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Manchester United supporters, with their triumphant red, show their rivalry with Manchester City fans, showing off their blue pennants. Sunday’s derby is at Etihad Stadium, Manchester City’s home. (Phil Noble/REUTERS)
Manchester United supporters, with their triumphant red, show their rivalry with Manchester City fans, showing off their blue pennants. Sunday’s derby is at Etihad Stadium, Manchester City’s home. (Phil Noble/REUTERS)

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Locking horns and dividing a city, the Manchester derby Add to ...

One such fan is an East Londoner by the name of David Beckham, who created quite a stir on more than one occasion recently, with the former United player stating that no amount of money can help City acquire the rich history and tradition of its great rival.

“He talks about history,” Parker said. “Manchester City were the first club in this city to win a championship title; Manchester City were the first club to win the FA Cup; Manchester City were the first club in England to win a domestic and European title in the same season. We’ve got the largest ever capacity in a football league game of 84,000; we’ve got the largest ever capacity in our stadium for an FA Cup game and I could go on and on.

“David Beckham talks about history when he knows absolutely nothing about it, but to be fair to David, there’s only so much information you can get in those limited number of brain cells.”

But while Beckham’s cerebral capacity can be debated, the contents of United’s trophy cabinet cannot. A record 19-league titles and three European Cups reside there, but most of those have been won under the unprecedented run of success since Ferguson assumed the Old Trafford hot seat in 1986. Though the current City squad has a long way to go to rival United in the silverware department, for one City legend, last season’s success shows that the club has finally rediscovered its lustre.

“We’re on a level and we probably might be better than Manchester United as a team, but I think it’s brought Manchester City back into focus where they should have been,” Mike Summerbee said. “We had a period from 1965-75 and probably a little bit beyond that into the early ’80s when Manchester City had a really strong side.”

As a member of City’s 1968 title-winning side, Summerbee knows all about bringing success to the sky blue side of town, and was playing in the derby on the day United was relegated from the old First Division in 1974 – a situation that is almost unthinkable these days and unlikely to be repeated with both clubs riding high at the top of the English Premier League.

Following on from their championship success last season, City is not about to rest on its laurels and is planning to make its stay at the top of the English game a lengthy one. Taking the lead from its neighbour across town, City is embracing the worldwide appetite for the game, opening up club stores in places such as Abu Dhabi, embarking on far-flung preseason tours, and looking to boost the game-day experience. With its £153-million ($243-million) turnover in the last financial year less than half that of United’s, there’s clearly room for growth in that department.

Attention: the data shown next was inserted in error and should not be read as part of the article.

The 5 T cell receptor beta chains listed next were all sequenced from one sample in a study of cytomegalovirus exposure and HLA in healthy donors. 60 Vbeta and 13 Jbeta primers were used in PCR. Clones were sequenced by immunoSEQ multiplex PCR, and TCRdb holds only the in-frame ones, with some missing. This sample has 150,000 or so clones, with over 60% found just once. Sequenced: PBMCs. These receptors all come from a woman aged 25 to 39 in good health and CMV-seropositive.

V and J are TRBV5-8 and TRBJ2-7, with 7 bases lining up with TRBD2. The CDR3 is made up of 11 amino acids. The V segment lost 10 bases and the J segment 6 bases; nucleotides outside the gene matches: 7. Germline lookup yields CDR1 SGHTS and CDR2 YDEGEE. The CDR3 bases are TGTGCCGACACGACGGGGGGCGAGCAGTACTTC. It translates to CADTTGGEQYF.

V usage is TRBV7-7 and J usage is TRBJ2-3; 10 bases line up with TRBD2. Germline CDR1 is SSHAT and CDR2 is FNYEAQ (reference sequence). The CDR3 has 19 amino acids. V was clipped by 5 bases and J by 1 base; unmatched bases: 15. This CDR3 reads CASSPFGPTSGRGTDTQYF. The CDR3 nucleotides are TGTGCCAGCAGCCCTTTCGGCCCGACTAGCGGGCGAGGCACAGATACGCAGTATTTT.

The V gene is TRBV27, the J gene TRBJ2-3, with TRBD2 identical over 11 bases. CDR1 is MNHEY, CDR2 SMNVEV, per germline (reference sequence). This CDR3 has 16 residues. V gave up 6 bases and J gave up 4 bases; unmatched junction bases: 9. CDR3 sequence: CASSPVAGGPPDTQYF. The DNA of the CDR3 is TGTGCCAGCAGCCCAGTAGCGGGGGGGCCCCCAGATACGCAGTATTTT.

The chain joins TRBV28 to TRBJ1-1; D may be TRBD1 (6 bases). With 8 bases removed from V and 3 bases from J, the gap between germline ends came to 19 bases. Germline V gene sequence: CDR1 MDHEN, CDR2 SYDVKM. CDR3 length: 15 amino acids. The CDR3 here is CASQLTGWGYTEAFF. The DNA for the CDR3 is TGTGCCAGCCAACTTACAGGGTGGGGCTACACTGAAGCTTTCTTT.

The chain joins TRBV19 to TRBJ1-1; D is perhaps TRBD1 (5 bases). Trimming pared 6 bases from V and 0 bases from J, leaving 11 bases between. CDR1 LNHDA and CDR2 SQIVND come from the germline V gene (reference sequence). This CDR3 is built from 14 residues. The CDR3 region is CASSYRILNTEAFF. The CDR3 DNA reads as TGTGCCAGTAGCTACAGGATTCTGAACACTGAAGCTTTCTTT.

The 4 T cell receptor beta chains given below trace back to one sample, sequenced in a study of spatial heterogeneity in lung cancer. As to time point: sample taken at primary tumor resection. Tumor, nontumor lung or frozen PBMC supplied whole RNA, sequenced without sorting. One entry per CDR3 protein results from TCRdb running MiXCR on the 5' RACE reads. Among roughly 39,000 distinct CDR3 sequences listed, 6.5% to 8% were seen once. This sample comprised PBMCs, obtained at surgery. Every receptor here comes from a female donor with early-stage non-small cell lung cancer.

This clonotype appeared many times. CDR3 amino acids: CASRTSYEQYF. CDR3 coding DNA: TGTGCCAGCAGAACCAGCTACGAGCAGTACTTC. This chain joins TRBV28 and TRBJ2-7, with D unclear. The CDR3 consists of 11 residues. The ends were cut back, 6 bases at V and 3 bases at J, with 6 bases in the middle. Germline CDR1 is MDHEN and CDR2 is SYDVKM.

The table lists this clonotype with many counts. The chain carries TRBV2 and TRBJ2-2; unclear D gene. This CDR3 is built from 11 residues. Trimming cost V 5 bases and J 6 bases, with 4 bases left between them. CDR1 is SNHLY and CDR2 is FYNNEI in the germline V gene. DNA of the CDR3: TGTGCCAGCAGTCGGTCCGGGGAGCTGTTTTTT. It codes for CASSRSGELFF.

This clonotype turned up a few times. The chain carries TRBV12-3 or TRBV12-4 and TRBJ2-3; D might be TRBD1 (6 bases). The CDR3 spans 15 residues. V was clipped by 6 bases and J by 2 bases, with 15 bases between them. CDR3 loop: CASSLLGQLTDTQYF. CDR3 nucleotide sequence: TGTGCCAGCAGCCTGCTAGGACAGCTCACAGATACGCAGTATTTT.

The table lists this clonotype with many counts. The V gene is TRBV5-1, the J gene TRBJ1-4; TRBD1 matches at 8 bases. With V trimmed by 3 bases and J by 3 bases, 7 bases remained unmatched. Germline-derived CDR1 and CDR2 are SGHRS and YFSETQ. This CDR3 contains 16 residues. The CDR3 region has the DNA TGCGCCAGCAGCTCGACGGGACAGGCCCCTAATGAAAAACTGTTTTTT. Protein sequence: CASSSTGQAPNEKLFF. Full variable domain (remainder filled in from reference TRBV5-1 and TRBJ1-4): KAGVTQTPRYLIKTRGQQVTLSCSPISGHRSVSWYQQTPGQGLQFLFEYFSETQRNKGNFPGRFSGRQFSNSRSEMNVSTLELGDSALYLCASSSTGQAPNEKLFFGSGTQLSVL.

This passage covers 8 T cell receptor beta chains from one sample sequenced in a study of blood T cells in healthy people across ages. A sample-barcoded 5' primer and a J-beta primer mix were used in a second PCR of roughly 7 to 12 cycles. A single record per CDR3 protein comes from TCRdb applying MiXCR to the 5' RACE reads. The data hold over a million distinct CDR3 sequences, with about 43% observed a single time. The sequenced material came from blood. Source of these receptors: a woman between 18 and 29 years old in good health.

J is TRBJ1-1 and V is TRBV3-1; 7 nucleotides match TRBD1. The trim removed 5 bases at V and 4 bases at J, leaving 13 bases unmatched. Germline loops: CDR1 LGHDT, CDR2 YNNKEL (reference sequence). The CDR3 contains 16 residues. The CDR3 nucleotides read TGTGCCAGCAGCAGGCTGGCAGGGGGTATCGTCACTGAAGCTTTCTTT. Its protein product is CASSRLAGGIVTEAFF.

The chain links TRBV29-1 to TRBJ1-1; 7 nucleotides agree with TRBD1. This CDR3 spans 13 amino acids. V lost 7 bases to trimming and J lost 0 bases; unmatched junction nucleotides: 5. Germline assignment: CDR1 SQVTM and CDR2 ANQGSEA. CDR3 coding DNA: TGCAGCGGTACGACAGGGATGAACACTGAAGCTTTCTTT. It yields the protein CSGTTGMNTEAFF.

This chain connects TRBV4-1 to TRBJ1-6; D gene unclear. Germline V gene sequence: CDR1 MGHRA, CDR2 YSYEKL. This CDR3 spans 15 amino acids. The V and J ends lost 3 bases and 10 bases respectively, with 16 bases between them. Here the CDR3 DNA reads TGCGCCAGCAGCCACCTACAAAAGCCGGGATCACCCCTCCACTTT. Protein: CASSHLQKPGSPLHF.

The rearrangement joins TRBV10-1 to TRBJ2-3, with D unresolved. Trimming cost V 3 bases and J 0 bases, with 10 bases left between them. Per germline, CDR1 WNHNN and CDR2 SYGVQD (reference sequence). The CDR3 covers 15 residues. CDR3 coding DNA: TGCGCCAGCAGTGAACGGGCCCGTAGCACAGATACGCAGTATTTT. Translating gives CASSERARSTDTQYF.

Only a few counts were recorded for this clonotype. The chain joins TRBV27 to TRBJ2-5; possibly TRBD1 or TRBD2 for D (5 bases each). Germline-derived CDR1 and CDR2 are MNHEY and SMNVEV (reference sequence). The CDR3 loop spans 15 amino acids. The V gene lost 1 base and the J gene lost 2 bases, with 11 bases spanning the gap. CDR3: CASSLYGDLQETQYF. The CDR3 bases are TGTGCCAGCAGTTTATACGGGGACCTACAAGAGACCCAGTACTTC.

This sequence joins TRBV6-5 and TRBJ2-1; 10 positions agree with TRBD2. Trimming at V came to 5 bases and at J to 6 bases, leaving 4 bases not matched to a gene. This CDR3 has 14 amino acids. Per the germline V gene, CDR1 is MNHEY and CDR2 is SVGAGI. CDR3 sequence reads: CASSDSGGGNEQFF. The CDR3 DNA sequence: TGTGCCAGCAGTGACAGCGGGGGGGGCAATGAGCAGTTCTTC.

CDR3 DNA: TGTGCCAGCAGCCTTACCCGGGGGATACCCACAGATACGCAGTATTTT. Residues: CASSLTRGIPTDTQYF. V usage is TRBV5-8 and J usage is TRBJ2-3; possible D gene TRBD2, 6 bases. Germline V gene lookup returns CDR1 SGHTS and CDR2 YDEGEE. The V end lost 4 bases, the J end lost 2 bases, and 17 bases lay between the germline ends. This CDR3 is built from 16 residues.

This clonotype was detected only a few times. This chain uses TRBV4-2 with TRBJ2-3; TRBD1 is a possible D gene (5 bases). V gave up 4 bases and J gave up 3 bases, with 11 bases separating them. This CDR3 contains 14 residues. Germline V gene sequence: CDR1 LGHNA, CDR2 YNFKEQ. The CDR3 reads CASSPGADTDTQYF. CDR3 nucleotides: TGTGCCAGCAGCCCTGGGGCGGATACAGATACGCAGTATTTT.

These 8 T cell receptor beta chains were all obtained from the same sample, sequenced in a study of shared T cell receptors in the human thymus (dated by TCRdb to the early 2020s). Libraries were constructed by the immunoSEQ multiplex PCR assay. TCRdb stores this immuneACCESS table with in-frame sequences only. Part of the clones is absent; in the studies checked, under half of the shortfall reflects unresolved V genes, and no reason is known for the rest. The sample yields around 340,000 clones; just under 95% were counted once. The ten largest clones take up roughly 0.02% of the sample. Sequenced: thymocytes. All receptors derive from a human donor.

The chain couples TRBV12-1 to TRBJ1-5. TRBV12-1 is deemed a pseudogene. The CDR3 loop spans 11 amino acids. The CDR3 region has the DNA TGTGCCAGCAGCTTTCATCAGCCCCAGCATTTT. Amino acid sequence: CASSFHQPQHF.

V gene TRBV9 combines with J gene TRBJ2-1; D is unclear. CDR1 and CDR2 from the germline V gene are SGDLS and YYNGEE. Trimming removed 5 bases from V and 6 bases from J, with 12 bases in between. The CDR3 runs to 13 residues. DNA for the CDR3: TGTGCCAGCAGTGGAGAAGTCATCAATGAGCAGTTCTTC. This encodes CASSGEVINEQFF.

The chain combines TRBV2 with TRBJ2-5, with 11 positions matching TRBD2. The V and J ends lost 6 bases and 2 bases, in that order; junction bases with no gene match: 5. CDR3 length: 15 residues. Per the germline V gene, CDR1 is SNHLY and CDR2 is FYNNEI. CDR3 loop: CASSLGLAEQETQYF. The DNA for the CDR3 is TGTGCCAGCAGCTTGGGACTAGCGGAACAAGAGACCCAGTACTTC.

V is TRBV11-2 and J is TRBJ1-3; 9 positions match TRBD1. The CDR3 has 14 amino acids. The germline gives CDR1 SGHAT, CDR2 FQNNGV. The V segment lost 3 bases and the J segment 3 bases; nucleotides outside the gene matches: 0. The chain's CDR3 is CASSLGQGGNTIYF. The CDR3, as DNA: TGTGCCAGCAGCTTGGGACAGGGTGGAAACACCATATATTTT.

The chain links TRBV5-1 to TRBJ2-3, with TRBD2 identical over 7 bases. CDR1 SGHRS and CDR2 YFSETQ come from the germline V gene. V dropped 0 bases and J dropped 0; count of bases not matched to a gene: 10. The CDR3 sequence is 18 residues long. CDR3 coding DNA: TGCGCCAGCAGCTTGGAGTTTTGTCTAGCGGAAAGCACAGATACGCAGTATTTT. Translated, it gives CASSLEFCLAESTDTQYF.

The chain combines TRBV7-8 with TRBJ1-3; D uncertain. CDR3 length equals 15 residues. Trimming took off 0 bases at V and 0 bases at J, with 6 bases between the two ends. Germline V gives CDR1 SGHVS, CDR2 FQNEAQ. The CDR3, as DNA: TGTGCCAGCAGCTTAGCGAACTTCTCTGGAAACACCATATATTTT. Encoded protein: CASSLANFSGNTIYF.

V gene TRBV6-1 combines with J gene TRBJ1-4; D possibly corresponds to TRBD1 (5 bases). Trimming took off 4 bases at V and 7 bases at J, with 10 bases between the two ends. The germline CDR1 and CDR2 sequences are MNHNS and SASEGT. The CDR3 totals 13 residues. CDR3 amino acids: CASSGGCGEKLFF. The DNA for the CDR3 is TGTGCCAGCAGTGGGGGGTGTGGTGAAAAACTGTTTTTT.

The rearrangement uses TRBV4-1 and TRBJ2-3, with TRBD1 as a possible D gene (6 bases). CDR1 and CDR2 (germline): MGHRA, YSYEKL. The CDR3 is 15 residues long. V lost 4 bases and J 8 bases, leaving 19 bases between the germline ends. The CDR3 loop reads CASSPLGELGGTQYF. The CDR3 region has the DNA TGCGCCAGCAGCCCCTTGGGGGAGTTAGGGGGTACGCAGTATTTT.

And with top-level soccer now the norm rather than the exception, City is also constantly upgrading its 48,000-seat Etihad Stadium home – converted from its former role as the centre piece of the 2002 Commonwealth Games – and recently doubled the size of its press conference room at the behest of UEFA, after being told the original was inadequate for Champions League interviews.

It appears the current Manchester City squad is also inadequate for Champions League soccer at present, too. European soccer’s most coveted trophy remains elusive, painfully so after Manchester City exited the Champions League on Tuesday with the lowest point total – three – ever accumulated by an English club in the competition. But while Ferguson is sitting pretty with two European crowns to his name, the 48-year-old Mancini is unfettered, feeling he has time on his side, even with rumours swirling that failure to successfully defend the Premier League crown this season will cost him his job.

“Ferguson won his first [Premier League title] after seven years and his first Champions League after 14 years,” Mancini said. “I have another 12 years to win a Champions League.”

Whether Mancini is still in the job by then – he said he “probably” would be – the Italian’s immediate concern is stopping United disappearing over the Premier League horizon Sunday. United tops the table, three points clear of its rival, and avoiding defeat is a must if the defending champions are to stay in touch over the Christmas period. But whatever the result, having the eyes of the soccer world trained on Manchester this weekend is a win-win situation for the city.

“I just think the heartbeat of football is up north and it’s good for the city of Manchester that both clubs are involved,” Irwin remarked. “Manchester has always been on the list of cities renowned for football because of United but obviously with City jumping on board, it’s even more so now.”

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